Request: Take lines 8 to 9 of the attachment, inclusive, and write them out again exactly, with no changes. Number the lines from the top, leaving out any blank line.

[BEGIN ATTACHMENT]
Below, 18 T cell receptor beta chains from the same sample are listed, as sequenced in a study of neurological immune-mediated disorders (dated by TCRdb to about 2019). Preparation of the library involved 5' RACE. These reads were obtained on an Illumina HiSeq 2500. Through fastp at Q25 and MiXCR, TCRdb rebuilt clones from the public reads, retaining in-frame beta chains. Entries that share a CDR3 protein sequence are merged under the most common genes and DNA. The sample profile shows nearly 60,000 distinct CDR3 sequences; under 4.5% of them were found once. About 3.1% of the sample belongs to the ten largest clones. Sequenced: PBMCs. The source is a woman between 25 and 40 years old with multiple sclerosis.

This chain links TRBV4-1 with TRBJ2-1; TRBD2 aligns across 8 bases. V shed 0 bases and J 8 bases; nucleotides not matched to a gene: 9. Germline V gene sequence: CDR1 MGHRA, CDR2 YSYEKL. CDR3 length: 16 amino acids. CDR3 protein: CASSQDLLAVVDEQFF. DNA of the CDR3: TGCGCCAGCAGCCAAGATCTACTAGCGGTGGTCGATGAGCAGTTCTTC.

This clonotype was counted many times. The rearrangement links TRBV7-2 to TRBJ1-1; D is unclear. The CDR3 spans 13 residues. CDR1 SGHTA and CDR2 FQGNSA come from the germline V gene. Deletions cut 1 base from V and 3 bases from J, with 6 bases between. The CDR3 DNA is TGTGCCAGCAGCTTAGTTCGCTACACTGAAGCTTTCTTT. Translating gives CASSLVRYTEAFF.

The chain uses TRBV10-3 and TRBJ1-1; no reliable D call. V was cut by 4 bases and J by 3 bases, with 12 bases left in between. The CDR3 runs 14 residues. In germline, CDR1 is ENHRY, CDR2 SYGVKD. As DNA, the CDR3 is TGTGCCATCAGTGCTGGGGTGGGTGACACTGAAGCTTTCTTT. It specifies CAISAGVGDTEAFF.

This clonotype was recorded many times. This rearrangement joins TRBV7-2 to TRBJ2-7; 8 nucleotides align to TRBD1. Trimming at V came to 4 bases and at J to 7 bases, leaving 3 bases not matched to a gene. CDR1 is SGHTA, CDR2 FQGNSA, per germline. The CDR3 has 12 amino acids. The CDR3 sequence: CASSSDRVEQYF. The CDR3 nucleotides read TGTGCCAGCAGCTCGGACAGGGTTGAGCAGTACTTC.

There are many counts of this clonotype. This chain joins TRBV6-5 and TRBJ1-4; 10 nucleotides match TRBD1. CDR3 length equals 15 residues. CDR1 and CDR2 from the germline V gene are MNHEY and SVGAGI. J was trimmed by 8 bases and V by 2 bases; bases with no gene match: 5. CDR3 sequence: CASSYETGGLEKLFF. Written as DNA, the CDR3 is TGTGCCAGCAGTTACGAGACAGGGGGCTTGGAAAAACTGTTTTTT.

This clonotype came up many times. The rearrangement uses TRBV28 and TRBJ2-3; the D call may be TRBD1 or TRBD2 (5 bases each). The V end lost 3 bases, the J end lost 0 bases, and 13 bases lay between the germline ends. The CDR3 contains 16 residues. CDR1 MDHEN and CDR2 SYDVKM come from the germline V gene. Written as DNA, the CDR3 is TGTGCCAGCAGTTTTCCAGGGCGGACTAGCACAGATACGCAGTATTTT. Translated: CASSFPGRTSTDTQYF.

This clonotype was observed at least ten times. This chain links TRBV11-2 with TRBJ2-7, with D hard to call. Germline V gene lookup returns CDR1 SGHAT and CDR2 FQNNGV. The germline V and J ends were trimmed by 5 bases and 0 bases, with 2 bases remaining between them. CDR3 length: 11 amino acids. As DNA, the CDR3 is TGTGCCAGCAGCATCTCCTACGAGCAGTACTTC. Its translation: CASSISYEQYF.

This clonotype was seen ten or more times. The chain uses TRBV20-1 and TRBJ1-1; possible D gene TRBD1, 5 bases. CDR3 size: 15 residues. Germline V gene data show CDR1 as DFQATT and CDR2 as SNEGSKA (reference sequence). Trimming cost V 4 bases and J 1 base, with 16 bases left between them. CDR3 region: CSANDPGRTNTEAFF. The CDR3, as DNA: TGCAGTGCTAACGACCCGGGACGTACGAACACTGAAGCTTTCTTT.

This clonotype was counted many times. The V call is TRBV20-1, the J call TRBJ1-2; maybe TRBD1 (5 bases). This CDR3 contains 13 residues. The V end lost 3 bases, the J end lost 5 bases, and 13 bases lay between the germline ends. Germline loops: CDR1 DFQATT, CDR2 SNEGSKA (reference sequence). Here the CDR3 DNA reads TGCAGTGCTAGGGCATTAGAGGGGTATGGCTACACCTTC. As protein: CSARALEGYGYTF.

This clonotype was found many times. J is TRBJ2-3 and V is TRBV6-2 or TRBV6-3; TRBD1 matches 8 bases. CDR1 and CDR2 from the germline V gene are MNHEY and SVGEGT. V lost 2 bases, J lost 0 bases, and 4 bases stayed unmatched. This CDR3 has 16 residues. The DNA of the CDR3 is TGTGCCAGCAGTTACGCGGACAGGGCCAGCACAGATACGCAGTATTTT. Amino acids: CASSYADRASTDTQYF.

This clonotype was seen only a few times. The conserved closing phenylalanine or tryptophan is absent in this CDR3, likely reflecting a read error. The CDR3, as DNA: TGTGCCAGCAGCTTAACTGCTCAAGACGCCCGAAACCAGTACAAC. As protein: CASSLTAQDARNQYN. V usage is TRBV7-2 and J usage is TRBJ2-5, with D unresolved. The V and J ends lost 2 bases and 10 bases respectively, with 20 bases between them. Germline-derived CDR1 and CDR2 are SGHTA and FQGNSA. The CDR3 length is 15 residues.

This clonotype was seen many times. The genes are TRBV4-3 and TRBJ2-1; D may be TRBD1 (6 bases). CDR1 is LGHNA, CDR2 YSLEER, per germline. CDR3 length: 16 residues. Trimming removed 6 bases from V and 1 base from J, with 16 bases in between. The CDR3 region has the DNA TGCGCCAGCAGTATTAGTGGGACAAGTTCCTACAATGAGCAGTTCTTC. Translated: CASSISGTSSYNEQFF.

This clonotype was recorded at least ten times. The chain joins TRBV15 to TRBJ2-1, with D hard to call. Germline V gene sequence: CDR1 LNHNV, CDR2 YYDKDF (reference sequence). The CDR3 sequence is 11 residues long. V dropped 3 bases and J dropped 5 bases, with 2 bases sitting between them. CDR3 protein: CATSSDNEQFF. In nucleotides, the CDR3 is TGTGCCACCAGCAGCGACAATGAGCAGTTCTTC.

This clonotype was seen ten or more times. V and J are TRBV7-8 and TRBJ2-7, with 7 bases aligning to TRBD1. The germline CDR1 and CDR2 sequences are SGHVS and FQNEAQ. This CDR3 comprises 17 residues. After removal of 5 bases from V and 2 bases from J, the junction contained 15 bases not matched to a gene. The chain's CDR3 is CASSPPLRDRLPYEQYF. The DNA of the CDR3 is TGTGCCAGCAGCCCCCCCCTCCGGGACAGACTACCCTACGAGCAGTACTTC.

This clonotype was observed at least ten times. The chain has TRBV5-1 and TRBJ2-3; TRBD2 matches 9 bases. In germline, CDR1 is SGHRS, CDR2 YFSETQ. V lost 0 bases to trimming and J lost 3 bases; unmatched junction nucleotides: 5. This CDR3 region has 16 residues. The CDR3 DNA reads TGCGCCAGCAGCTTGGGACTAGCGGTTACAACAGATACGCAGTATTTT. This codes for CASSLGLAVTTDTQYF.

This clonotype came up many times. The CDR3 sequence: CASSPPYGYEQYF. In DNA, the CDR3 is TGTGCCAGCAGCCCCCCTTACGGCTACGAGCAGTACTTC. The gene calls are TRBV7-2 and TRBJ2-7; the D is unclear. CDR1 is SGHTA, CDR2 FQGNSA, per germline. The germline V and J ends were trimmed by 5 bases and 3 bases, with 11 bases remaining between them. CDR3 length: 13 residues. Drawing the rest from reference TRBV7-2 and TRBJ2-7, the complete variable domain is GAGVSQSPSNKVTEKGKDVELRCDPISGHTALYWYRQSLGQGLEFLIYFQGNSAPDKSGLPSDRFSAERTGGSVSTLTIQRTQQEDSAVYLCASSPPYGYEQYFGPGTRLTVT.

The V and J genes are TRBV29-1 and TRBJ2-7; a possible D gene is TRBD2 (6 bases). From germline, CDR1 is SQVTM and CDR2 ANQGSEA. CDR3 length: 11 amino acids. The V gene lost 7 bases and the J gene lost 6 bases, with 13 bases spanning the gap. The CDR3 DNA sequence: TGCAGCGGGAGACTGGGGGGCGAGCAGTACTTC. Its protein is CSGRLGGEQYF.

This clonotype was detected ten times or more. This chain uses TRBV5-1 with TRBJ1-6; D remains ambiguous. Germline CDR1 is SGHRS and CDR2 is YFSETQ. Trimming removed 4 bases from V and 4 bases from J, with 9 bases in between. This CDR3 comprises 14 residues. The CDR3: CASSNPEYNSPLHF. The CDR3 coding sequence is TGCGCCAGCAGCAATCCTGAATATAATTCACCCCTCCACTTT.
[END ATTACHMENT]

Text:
This clonotype was observed at least ten times. This chain links TRBV11-2 with TRBJ2-7, with D hard to call. Germline V gene lookup returns CDR1 SGHAT and CDR2 FQNNGV. The germline V and J ends were trimmed by 5 bases and 0 bases, with 2 bases remaining between them. CDR3 length: 11 amino acids. As DNA, the CDR3 is TGTGCCAGCAGCATCTCCTACGAGCAGTACTTC. Its translation: CASSISYEQYF.

This clonotype was seen ten or more times. The chain uses TRBV20-1 and TRBJ1-1; possible D gene TRBD1, 5 bases. CDR3 size: 15 residues. Germline V gene data show CDR1 as DFQATT and CDR2 as SNEGSKA (reference sequence). Trimming cost V 4 bases and J 1 base, with 16 bases left between them. CDR3 region: CSANDPGRTNTEAFF. The CDR3, as DNA: TGCAGTGCTAACGACCCGGGACGTACGAACACTGAAGCTTTCTTT.